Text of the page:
Construction companies dealing with skilled worker shortage
A lack of skilled construction workers is making it harder for some businesses to hire and complete jobs on time.
HENRICO, Va. (WWBT) - A lack of skilled construction workers makes it harder for some businesses to hire and complete jobs on time.
“The construction workforce shortage is a major issue here in the commonwealth,” Associated General Contractors of Richmond CEO Brandon Robinson said.
Inside Henrico schools’ ACE Center, students get hands-on experience building modular homes and learning what it takes to be a construction worker.
“You can get in with a local company, or some of the biggest companies in the world, you can build things, work with your hands, you won’t have college debt,” Robinsons said.
And help is desperately needed. At the end of July, the construction industry had over $350,000 job openings nationwide.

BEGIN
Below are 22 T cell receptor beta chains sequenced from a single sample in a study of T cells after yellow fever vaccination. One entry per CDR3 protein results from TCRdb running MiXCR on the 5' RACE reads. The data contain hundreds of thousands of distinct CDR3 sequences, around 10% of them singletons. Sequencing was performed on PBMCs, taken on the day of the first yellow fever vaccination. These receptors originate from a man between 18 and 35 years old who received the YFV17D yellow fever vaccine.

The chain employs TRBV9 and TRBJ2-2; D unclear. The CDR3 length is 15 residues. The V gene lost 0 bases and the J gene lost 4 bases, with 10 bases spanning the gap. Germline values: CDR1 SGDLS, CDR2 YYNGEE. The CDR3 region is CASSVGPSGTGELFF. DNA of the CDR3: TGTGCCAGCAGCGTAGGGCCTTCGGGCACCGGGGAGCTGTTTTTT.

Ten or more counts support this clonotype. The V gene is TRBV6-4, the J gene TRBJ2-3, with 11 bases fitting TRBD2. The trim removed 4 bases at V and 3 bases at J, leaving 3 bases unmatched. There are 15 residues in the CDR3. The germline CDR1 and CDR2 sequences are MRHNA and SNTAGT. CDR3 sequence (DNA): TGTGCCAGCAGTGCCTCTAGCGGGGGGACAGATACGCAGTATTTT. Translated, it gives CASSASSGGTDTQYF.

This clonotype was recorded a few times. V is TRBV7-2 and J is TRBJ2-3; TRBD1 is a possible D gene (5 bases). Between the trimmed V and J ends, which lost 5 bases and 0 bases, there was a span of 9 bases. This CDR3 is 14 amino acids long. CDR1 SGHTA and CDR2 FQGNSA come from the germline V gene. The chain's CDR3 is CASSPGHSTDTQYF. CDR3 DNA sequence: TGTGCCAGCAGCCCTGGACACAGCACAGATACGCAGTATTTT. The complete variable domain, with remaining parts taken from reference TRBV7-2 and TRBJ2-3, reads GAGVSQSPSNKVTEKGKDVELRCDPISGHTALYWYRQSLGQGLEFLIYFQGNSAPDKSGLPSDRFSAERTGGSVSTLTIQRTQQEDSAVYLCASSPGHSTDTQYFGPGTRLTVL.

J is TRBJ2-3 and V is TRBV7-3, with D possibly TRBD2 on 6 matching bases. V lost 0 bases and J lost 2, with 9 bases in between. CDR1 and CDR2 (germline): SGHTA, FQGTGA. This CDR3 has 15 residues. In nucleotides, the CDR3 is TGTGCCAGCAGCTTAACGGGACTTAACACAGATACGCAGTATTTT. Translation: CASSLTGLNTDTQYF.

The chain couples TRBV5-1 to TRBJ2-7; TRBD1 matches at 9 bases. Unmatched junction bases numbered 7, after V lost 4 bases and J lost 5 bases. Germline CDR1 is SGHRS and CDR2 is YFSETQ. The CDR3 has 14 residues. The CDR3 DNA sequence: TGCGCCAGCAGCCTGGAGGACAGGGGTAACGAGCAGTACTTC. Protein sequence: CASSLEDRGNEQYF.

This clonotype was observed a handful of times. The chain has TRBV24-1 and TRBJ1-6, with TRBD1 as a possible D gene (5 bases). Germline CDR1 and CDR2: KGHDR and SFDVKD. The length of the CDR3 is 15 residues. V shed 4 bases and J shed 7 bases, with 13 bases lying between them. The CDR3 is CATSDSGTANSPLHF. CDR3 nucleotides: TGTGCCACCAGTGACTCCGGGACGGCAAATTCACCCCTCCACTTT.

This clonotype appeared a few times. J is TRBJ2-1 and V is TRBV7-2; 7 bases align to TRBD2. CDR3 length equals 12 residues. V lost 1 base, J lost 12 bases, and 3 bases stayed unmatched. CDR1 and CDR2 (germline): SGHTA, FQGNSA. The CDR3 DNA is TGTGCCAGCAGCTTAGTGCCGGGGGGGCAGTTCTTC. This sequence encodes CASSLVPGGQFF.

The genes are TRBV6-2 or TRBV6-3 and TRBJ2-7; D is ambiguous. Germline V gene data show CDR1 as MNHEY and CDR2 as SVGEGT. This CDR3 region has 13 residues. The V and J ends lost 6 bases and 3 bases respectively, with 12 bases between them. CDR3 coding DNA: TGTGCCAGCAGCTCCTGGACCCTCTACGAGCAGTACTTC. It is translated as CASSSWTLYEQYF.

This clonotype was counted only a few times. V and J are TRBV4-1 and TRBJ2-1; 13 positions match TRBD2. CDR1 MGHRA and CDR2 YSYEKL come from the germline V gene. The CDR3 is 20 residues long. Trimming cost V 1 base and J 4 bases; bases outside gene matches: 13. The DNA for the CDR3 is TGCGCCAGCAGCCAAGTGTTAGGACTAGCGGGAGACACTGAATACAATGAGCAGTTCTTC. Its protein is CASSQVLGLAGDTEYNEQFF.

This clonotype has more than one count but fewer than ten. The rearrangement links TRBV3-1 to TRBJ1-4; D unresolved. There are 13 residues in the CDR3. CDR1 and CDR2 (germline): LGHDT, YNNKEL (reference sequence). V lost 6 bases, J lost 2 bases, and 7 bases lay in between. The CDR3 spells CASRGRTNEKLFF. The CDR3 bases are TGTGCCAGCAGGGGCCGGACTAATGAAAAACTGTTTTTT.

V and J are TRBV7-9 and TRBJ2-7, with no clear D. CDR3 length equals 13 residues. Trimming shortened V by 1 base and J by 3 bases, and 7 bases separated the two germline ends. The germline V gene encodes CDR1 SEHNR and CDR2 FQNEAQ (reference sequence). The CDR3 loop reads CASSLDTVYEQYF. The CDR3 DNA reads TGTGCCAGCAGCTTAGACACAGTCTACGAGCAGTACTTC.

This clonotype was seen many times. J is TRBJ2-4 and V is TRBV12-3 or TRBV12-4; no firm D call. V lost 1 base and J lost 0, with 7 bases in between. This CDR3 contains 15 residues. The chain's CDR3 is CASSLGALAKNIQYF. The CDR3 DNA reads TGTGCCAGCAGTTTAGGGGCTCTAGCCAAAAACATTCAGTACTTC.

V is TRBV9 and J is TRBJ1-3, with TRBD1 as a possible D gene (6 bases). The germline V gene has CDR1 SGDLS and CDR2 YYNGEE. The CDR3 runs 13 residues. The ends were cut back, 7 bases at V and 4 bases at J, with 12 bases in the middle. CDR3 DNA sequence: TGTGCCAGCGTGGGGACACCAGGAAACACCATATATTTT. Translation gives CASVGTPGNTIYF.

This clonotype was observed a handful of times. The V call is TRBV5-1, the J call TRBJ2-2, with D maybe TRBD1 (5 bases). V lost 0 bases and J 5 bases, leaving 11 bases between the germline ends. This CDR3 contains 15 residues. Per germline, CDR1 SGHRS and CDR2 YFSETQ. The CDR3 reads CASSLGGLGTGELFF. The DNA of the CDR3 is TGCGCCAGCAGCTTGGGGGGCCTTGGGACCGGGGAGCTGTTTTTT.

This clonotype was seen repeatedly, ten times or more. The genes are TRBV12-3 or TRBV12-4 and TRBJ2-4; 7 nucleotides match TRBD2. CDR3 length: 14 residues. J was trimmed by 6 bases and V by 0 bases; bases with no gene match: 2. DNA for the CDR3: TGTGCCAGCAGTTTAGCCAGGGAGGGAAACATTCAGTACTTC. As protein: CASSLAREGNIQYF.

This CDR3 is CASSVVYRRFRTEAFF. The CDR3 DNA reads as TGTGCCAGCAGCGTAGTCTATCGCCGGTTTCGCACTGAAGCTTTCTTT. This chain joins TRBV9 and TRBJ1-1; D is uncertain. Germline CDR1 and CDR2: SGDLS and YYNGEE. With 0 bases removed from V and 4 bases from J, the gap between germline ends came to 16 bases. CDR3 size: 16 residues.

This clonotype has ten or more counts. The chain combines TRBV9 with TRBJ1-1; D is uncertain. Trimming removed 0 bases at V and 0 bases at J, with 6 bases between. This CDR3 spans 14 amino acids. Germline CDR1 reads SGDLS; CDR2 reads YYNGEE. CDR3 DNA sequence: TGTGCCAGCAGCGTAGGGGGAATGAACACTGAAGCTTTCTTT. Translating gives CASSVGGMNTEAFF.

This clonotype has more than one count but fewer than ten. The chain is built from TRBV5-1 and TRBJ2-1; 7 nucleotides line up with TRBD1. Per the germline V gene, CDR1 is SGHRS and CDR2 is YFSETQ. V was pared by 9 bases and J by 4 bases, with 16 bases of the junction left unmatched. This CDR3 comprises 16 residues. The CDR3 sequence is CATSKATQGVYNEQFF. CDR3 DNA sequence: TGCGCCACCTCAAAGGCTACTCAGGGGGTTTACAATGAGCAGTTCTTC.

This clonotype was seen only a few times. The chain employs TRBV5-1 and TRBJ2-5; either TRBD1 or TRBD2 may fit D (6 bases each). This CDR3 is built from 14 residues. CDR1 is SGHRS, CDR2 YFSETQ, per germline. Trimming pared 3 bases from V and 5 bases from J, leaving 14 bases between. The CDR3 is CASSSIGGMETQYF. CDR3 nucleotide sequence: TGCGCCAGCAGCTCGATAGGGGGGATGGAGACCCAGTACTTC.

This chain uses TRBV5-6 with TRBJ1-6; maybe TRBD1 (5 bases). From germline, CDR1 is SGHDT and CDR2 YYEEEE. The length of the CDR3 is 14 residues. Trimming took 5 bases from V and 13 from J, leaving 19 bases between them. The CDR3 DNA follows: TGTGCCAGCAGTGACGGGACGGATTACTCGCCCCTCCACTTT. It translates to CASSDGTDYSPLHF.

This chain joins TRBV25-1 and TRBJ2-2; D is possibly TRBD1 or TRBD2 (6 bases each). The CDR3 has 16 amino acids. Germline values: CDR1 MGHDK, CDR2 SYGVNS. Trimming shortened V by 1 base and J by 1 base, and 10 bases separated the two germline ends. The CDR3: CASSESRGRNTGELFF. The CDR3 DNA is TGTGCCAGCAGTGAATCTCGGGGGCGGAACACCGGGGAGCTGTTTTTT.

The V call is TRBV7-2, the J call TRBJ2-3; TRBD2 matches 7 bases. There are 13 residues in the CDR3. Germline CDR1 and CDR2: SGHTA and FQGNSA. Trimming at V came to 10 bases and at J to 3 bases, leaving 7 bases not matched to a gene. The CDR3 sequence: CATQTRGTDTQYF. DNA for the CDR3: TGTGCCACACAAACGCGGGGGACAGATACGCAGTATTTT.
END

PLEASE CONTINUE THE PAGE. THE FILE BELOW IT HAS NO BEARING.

“Well, unfortunately, we’ve already seen a lot of projects take much longer than had expected and finished at a higher cost than had been expected often because there’s not enough workers,” Associated General Contractors of America Ken Simonson said.
According to a recent survey, 96% of construction firms in Virginia have open positions. What are the most difficult jobs to fill? Truck drivers, equipment operators and electricians.
“Here in the Richmond area, we need to be building whether it’s more schools, updating schools, we need to be building while contractors only have so many folks that they can put onto job sites,” Robinson said.
A big reason why people aren’t getting hired is that they don’t have the necessary skills, but that does not mean they must go to college.
“With a workforce shortage, it means projects take longer, it means the folks who are working have to work longer hours to meet deadlines to meet schedules and to keep things on track and on budget, so if we can get more folks into the traders, more folks working into construction we can build more schools, bigger schools, better schools, more affordable housing and continue to grow the Richmond community,” Robinson said.
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